Islands MSP Alasdair Allan has been asked to look into issues which might specifically affect the Western Isles in the event of an epidemic of the virus COVID-19.
He’s written to the Deputy First Minister, John Swinney MSP, asking for assurances on the continuity of supplies of food and medicines to the Islands if there should be an outbreak of coronavirus in Scotland.
Dr Allan was responding to concerns raised by constituents, who had asked whether issues around food and medicine supplies, and especially around travel to and from the Islands, had been considered in the emergency planning.
He wrote to Mr Swinney on Wednesday (26 February), saying: “I am writing on behalf of several constituents who have contacted me to ask what measures are in place to ensure the continuity of supply for food and medicines to island communities in the event of a viral outbreak in Scotland?
“As you will be aware, the recent media coverage of the spread of the Coronavirus, with the 'highly likely’ event of a case in Scotland, has led those in island communities to raise a concern about potential risks to supply lines and island resilience.”
One of those who has raised the issue is Ruth Davey of Stornoway, who wrote to Dr Allan on Tuesday. She said: “What plans do the Scottish Government have to contain the virus, in particular here on the island, with regards to ensuring the continuation of food supplies and people coming in from the mainland?
“I know that maybe this is not something we all want to talk about but I’d like any details there are if the coronavirus becomes pandemic, which is not out of the question now as the experts are saying we are on the brink of it. I think we need positive advice now from you and the government. We can do the hand washing but that’s not stopping it.”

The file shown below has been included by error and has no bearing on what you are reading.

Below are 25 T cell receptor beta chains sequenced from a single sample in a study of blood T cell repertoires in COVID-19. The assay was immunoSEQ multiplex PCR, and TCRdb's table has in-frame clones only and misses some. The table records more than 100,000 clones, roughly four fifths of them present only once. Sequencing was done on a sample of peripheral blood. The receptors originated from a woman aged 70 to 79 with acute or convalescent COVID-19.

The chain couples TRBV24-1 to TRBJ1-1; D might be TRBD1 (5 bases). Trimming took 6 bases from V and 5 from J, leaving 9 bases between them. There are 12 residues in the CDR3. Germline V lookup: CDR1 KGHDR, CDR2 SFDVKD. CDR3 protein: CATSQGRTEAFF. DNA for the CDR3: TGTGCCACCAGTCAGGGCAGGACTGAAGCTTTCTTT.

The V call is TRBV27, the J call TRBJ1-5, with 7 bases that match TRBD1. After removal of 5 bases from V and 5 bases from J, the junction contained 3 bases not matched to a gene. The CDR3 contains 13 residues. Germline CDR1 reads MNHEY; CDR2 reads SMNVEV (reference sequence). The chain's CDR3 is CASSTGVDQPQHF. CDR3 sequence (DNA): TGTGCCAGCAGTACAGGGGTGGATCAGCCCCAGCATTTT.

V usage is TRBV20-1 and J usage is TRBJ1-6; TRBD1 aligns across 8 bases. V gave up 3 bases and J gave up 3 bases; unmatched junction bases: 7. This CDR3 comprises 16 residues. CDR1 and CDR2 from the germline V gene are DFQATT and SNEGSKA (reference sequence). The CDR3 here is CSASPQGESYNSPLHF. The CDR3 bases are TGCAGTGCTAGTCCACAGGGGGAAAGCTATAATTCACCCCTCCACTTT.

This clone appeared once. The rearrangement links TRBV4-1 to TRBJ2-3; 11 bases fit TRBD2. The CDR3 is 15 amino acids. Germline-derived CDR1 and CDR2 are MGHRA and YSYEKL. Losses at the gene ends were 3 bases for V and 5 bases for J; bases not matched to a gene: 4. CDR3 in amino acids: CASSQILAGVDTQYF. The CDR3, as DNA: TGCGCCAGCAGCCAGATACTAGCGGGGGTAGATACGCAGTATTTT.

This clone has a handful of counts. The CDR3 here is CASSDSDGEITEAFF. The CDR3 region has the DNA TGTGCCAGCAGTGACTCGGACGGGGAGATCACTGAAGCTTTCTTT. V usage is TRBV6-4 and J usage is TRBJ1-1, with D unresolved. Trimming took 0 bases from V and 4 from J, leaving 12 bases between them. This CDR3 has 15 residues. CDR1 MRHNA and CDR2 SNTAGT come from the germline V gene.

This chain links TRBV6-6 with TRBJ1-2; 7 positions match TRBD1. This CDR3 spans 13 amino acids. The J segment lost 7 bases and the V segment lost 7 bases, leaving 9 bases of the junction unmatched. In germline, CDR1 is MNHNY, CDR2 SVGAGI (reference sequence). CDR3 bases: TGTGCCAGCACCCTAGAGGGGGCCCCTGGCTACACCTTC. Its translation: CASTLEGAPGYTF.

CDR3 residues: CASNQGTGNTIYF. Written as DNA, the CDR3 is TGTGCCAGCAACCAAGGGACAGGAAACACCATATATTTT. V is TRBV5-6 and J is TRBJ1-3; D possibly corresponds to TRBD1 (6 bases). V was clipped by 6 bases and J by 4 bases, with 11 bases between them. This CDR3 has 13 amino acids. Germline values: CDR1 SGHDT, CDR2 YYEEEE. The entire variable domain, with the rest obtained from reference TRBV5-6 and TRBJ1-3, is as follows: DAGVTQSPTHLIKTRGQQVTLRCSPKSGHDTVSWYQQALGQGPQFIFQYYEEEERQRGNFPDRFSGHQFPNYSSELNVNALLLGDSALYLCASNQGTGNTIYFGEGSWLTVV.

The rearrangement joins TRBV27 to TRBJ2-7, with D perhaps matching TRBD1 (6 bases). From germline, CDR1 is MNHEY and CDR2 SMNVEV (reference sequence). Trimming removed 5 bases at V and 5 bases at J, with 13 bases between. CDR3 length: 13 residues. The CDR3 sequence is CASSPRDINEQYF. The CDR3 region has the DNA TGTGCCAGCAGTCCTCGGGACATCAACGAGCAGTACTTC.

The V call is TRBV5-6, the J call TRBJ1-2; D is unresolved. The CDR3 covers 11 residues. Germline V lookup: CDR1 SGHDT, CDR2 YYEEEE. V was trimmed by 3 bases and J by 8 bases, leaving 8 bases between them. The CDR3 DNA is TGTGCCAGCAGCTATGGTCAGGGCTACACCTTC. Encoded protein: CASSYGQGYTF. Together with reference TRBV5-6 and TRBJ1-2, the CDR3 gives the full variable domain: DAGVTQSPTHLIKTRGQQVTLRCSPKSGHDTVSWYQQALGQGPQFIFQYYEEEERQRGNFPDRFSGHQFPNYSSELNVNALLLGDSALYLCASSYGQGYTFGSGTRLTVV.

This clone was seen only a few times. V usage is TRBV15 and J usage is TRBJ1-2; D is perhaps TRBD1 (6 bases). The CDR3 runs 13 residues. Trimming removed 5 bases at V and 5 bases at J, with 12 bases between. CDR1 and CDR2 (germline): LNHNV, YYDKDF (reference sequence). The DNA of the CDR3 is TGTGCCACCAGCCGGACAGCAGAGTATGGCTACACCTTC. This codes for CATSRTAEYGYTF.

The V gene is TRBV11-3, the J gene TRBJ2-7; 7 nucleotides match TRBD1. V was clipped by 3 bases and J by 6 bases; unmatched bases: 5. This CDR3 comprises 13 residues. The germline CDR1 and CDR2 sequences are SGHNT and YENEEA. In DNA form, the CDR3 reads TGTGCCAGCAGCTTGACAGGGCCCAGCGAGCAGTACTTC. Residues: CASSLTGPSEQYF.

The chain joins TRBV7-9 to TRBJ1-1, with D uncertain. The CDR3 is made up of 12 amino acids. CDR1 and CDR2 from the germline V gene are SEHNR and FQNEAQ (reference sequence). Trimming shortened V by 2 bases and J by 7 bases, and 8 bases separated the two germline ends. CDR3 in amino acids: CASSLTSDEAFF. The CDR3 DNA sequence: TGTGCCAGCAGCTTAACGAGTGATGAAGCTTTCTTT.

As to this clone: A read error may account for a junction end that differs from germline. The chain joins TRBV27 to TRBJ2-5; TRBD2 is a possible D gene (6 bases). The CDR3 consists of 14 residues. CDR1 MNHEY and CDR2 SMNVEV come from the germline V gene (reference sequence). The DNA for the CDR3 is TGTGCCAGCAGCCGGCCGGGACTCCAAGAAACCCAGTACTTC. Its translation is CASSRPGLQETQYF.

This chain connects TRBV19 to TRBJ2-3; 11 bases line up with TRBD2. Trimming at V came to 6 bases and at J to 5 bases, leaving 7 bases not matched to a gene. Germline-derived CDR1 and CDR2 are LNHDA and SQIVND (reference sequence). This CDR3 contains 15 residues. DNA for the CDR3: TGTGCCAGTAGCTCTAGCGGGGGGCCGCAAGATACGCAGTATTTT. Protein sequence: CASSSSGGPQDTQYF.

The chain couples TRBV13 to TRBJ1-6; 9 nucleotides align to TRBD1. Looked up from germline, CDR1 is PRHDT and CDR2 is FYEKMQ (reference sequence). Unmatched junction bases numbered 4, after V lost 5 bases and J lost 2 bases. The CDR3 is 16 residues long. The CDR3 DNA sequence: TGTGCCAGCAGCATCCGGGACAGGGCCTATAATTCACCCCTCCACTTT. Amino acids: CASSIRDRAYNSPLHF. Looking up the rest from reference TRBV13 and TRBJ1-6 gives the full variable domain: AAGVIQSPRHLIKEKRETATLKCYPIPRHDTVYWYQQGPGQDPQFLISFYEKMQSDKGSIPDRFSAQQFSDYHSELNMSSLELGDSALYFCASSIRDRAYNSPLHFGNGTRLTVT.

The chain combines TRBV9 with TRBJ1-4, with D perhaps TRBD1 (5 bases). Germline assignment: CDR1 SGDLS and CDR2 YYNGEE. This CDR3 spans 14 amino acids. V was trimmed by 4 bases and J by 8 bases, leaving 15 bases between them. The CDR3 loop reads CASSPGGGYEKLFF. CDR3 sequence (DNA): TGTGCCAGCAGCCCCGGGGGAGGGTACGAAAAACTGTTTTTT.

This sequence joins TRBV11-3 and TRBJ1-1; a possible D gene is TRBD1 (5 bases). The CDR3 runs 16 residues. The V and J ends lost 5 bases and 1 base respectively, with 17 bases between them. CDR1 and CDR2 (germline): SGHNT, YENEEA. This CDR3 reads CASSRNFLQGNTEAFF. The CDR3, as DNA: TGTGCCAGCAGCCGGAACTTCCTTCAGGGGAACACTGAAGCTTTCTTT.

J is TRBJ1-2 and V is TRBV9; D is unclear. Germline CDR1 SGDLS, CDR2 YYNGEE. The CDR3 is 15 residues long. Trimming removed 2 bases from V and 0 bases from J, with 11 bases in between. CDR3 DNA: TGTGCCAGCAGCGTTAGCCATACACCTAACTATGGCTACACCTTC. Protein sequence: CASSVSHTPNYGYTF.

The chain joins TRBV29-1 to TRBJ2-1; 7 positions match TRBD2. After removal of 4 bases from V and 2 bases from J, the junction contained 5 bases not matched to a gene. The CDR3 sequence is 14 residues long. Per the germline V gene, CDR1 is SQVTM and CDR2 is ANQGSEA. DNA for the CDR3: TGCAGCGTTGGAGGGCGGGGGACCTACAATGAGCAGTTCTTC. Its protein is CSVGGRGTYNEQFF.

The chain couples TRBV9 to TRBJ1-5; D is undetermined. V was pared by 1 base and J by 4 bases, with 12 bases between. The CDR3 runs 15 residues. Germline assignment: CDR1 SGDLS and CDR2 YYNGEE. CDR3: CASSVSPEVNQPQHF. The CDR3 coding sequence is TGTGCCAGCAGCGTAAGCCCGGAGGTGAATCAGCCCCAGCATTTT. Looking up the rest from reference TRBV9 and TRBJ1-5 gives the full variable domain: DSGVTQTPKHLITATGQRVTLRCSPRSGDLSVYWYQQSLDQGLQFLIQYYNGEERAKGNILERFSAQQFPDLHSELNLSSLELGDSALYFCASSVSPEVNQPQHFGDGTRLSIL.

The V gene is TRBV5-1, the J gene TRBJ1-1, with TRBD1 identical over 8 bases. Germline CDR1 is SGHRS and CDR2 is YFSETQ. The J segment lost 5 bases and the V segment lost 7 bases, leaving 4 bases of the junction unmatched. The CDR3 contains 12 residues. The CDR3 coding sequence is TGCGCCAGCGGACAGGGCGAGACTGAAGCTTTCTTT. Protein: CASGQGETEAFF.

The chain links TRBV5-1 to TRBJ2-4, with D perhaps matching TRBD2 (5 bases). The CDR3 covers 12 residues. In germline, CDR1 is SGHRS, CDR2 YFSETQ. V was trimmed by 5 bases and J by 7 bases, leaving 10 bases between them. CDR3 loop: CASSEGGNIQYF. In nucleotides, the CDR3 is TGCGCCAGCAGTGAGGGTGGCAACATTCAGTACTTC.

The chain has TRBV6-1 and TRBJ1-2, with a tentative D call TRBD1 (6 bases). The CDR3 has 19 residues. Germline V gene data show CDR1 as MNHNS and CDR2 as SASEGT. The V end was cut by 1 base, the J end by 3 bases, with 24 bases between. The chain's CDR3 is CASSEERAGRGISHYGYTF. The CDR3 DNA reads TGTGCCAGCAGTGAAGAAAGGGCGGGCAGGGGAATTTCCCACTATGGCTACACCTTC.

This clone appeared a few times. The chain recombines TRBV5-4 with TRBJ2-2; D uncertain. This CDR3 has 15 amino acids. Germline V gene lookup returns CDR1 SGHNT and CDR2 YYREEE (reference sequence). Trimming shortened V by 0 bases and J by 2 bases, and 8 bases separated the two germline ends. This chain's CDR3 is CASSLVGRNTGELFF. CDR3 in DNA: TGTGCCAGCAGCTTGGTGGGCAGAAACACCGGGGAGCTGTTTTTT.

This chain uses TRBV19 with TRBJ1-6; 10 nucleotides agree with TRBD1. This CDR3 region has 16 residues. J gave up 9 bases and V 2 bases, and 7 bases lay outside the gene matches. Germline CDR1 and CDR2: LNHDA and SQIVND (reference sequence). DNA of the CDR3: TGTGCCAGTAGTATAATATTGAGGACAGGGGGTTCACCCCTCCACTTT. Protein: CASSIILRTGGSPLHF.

NHS Western Isles last week published a statement from the Chief Medical Officer for Scotland, who praised NHS staff for the work they were doing to prepare for a possible outbreak.
Dr Catherine Calderwood said: “Although we have yet to see a positive case in Scotland the NHS has been preparing for the possibility ever since the beginning of this outbreak.
“It is vital that people continue to follow the guidance given. Don’t attend your GP practice or Emergency Department in person. If you have symptoms within 14 days of travelling to the affected areas, phone your GP or NHS 24 (111) immediately for urgent health advice.”
The World Health Organisation (WHO) has declared a public health emergency of international concern, and in response, the four UK Chief Medical Officers changed the UK risk level from low to moderate.
This does not mean that the risk to individuals has increased, and it does not mean that any additional precautions are necessary. The change reflects the need for governments and the health service to escalate planning and preparation in case of a more widespread outbreak.
The latest numbers of test results are published at 2pm each day on the Scottish Government website here. As of yesterday (27 February), 470 tests had been carried out in Scotland and all had tested negative.